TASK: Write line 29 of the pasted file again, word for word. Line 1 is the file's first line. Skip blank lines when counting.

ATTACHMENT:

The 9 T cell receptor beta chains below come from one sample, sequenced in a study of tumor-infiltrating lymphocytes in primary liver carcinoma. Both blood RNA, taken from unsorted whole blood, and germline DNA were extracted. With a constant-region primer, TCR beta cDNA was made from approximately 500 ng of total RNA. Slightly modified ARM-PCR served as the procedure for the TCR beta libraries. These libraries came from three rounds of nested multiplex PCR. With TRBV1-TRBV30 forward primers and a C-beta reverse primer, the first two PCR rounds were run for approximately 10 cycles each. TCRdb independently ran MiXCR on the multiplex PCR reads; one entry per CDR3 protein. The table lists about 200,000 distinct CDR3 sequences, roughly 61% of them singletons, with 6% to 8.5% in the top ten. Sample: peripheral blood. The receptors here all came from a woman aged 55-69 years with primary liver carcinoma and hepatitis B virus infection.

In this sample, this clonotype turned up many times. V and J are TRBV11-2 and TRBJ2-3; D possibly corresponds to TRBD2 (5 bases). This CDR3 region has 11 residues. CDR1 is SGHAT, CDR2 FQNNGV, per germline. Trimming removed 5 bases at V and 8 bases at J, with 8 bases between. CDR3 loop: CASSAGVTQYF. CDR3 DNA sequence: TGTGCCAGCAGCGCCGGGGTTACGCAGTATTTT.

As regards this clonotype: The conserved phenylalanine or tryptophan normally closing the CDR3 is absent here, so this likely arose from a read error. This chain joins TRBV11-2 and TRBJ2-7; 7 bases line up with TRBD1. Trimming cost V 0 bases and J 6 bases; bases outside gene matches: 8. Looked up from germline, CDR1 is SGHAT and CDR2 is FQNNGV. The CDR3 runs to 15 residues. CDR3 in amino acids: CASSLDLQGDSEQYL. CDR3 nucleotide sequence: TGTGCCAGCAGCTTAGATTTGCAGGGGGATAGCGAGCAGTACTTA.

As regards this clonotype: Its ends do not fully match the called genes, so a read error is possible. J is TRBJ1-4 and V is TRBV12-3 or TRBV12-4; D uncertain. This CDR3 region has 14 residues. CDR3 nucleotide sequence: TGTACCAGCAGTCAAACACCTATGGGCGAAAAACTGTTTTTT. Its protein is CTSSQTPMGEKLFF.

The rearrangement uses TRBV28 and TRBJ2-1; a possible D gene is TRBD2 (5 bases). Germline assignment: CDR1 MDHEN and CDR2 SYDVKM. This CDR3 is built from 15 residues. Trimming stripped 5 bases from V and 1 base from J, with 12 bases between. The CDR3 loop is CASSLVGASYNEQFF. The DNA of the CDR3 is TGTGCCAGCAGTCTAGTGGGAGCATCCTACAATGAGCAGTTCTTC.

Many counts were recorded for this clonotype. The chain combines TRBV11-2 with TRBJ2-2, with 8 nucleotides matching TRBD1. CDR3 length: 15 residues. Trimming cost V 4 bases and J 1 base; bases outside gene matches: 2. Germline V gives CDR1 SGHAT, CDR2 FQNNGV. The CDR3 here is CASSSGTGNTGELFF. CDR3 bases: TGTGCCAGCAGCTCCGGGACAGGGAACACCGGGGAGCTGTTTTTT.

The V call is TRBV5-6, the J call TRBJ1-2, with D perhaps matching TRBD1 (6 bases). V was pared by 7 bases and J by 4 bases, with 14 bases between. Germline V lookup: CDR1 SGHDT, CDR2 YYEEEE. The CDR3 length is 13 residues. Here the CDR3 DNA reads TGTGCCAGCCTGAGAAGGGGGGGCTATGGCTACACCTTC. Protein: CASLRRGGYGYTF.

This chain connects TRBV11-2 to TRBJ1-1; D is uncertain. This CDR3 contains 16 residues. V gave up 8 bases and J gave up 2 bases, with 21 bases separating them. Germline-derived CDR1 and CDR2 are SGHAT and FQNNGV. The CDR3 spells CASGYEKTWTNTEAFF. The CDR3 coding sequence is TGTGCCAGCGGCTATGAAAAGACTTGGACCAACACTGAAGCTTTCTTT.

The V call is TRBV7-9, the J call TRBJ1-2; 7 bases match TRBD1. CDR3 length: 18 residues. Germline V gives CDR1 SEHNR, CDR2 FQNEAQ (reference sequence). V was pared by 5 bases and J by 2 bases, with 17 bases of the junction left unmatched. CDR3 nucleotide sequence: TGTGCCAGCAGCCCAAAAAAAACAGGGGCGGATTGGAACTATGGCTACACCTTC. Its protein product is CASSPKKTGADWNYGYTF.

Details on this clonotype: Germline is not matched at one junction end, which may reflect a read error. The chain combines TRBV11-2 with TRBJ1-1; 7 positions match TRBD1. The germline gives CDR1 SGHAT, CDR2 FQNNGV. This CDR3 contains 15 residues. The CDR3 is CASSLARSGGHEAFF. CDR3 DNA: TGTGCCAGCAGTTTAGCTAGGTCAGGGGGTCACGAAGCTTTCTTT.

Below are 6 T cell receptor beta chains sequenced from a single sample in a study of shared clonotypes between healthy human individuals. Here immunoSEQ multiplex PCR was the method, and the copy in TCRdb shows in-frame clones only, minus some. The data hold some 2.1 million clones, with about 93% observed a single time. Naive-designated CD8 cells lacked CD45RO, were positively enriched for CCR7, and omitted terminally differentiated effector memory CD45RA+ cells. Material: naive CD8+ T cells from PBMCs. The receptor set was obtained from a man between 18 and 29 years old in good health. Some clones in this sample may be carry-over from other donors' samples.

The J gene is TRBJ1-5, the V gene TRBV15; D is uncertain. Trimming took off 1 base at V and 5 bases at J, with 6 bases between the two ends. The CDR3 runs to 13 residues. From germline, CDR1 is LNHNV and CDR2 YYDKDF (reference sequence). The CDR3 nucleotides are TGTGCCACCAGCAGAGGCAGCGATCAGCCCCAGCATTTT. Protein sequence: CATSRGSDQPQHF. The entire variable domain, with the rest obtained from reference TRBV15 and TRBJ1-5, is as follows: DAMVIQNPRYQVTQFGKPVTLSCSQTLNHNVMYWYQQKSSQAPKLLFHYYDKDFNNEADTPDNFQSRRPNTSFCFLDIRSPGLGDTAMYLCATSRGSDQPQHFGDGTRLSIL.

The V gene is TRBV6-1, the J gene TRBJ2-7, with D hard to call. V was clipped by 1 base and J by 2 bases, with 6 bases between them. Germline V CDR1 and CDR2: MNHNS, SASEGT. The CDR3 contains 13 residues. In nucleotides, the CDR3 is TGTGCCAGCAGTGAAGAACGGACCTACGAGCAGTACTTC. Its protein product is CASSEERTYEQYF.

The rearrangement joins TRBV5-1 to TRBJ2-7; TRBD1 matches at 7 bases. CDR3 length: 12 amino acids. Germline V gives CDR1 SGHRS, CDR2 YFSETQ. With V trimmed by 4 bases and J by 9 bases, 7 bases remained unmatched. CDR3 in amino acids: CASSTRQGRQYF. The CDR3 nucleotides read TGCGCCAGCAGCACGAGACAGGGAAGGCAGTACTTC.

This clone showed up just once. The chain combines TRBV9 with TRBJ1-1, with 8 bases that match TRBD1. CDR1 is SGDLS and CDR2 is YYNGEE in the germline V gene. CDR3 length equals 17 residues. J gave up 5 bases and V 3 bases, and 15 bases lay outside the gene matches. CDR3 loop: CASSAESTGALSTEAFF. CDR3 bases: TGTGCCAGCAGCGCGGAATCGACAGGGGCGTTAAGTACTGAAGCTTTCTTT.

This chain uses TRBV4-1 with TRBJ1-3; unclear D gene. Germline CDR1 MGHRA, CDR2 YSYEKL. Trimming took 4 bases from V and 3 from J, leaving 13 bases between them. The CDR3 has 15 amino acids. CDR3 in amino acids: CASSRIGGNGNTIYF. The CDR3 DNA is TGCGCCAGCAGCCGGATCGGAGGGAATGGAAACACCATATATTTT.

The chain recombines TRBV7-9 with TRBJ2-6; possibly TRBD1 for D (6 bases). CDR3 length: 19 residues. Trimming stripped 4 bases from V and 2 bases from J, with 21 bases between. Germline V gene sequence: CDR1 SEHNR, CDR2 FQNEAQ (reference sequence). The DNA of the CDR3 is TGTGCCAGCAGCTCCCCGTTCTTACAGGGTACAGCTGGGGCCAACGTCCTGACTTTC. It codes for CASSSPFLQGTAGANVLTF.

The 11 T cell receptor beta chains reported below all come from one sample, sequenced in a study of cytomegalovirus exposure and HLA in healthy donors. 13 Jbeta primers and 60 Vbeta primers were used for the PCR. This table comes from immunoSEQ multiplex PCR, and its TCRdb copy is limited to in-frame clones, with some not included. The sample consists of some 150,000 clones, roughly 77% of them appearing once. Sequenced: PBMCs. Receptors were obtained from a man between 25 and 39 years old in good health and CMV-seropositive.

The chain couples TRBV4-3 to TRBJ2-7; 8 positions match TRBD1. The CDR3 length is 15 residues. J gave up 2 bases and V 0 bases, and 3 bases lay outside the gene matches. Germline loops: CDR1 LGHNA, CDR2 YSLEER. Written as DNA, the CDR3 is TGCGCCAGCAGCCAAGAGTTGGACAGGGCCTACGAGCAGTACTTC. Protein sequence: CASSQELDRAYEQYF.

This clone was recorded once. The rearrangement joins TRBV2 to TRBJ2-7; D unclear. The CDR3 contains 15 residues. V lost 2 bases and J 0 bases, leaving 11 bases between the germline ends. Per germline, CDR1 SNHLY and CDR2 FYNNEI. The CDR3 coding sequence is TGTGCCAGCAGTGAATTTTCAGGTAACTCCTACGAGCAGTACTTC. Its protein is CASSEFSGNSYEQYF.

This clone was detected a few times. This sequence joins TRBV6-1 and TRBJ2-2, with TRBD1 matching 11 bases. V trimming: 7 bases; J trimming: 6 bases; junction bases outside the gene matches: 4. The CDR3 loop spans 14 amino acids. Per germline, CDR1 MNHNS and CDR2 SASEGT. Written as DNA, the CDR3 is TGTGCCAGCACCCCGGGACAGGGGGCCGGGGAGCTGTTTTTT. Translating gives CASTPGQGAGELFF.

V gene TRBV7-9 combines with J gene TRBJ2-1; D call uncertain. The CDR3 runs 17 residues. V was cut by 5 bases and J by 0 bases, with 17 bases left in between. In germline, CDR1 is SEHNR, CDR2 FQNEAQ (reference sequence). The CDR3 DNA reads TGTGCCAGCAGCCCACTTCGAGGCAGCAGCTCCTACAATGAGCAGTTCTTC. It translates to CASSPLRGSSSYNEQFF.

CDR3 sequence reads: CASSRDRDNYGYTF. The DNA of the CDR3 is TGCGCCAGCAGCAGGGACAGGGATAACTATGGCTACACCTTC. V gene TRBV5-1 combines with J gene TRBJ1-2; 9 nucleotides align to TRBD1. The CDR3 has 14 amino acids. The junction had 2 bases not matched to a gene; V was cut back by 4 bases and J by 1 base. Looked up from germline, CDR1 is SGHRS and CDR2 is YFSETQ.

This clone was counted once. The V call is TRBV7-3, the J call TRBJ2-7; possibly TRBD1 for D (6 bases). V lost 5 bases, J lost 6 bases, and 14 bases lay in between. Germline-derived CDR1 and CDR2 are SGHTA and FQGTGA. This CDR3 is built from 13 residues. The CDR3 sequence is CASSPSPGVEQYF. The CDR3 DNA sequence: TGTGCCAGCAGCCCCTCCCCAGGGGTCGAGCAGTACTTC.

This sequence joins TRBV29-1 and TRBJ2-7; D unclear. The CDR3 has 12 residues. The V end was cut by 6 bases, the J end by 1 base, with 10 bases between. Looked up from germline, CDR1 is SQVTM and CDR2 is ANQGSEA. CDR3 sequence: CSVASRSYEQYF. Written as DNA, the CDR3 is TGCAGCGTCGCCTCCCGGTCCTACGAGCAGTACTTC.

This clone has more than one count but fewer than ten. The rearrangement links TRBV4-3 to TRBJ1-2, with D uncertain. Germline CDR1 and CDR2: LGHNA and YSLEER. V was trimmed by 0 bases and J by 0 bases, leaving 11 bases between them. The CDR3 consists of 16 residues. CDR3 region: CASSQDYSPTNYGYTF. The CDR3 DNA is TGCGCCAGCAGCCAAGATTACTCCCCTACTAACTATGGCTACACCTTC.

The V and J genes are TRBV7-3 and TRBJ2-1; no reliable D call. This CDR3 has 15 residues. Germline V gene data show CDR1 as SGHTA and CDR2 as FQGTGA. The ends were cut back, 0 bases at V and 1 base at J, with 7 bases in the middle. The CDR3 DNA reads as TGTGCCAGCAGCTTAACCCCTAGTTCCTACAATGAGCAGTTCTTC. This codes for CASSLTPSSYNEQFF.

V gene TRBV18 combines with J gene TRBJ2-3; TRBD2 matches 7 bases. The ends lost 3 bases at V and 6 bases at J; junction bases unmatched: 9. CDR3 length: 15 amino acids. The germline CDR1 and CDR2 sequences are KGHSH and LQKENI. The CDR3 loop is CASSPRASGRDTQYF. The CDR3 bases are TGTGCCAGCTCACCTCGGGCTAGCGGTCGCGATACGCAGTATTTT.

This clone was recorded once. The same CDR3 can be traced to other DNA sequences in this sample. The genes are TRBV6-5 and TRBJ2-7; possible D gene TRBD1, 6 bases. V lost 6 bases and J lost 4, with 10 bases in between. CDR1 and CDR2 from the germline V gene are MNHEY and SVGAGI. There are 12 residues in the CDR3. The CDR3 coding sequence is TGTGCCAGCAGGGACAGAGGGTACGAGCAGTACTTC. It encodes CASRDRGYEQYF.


This clone was recorded once. The same CDR3 can be traced to other DNA sequences in this sample. The genes are TRBV6-5 and TRBJ2-7; possible D gene TRBD1, 6 bases. V lost 6 bases and J lost 4, with 10 bases in between. CDR1 and CDR2 from the germline V gene are MNHEY and SVGAGI. There are 12 residues in the CDR3. The CDR3 coding sequence is TGTGCCAGCAGGGACAGAGGGTACGAGCAGTACTTC. It encodes CASRDRGYEQYF.